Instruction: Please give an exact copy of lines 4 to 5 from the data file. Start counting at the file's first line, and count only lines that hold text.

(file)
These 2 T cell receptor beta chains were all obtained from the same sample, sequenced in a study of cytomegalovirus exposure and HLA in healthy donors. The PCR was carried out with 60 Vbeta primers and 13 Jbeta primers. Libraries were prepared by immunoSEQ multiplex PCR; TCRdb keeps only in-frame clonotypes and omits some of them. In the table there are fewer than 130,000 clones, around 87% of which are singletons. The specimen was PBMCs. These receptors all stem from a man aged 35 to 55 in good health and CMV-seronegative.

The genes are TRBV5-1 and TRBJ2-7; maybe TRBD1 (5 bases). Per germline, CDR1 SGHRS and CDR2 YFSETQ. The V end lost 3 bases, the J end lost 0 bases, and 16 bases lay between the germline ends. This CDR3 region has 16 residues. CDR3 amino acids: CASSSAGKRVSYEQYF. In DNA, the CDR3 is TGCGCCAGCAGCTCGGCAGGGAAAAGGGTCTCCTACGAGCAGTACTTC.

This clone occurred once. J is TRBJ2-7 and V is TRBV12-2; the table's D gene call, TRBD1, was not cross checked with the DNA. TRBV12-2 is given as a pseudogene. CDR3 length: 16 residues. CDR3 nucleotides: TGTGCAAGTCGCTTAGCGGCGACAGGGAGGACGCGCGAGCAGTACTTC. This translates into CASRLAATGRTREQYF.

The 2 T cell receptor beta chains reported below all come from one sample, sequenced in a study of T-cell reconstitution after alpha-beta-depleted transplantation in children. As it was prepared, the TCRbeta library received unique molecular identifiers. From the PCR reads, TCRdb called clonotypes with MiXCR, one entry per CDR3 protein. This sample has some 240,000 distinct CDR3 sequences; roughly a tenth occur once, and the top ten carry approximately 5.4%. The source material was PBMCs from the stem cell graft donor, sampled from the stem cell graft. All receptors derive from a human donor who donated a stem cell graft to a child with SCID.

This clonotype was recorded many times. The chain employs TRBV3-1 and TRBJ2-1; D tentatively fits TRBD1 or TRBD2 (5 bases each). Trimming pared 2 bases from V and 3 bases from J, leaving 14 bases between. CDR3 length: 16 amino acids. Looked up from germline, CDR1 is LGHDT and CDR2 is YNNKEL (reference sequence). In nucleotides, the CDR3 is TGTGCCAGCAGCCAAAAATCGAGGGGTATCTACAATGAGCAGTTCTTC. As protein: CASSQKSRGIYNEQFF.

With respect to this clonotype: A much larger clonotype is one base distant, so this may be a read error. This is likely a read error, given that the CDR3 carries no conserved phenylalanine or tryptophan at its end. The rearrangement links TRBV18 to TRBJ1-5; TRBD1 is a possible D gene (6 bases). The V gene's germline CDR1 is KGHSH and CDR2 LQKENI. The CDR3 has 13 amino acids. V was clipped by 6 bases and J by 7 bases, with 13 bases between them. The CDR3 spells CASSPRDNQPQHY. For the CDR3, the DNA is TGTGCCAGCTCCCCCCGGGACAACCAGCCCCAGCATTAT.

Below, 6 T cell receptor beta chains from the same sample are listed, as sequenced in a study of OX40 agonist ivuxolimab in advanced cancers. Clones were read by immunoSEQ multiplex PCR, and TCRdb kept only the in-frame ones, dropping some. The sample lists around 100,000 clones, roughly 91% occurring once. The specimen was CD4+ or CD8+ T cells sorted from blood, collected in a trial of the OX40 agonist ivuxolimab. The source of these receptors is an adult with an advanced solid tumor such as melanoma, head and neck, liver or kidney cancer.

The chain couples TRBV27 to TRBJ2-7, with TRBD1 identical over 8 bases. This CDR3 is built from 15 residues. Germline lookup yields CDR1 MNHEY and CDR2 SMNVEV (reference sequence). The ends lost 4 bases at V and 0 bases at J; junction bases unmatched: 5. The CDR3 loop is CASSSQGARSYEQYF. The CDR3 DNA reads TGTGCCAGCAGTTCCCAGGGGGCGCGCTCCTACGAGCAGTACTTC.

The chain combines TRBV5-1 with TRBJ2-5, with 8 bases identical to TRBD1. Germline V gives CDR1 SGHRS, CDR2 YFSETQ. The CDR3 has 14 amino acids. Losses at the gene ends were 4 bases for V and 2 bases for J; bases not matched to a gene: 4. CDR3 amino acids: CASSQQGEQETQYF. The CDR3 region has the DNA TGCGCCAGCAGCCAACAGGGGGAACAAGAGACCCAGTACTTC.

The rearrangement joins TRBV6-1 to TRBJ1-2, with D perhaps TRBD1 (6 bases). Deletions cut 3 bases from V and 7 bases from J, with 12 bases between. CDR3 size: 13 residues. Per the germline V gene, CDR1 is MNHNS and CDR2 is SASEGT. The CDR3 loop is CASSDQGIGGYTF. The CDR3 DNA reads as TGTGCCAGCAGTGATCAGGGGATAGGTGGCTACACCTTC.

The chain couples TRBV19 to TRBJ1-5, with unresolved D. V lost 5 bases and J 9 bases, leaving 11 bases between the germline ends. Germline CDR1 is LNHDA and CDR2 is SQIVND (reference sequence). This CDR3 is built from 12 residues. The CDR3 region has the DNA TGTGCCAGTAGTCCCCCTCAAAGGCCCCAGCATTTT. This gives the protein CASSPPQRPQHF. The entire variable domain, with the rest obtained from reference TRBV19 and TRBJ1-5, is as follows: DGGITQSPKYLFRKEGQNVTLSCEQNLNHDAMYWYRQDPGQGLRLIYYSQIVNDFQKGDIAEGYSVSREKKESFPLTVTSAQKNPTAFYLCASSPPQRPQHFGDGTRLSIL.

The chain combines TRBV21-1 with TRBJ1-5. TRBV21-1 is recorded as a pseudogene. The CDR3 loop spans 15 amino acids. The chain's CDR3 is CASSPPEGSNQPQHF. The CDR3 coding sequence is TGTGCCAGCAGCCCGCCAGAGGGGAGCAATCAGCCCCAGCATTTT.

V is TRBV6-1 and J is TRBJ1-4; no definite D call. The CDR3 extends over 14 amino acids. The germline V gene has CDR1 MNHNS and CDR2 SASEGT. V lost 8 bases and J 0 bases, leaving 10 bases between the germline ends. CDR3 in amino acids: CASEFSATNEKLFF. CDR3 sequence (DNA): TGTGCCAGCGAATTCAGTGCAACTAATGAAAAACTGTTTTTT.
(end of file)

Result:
The 2 T cell receptor beta chains reported below all come from one sample, sequenced in a study of T-cell reconstitution after alpha-beta-depleted transplantation in children. As it was prepared, the TCRbeta library received unique molecular identifiers. From the PCR reads, TCRdb called clonotypes with MiXCR, one entry per CDR3 protein. This sample has some 240,000 distinct CDR3 sequences; roughly a tenth occur once, and the top ten carry approximately 5.4%. The source material was PBMCs from the stem cell graft donor, sampled from the stem cell graft. All receptors derive from a human donor who donated a stem cell graft to a child with SCID.

This clonotype was recorded many times. The chain employs TRBV3-1 and TRBJ2-1; D tentatively fits TRBD1 or TRBD2 (5 bases each). Trimming pared 2 bases from V and 3 bases from J, leaving 14 bases between. CDR3 length: 16 amino acids. Looked up from germline, CDR1 is LGHDT and CDR2 is YNNKEL (reference sequence). In nucleotides, the CDR3 is TGTGCCAGCAGCCAAAAATCGAGGGGTATCTACAATGAGCAGTTCTTC. As protein: CASSQKSRGIYNEQFF.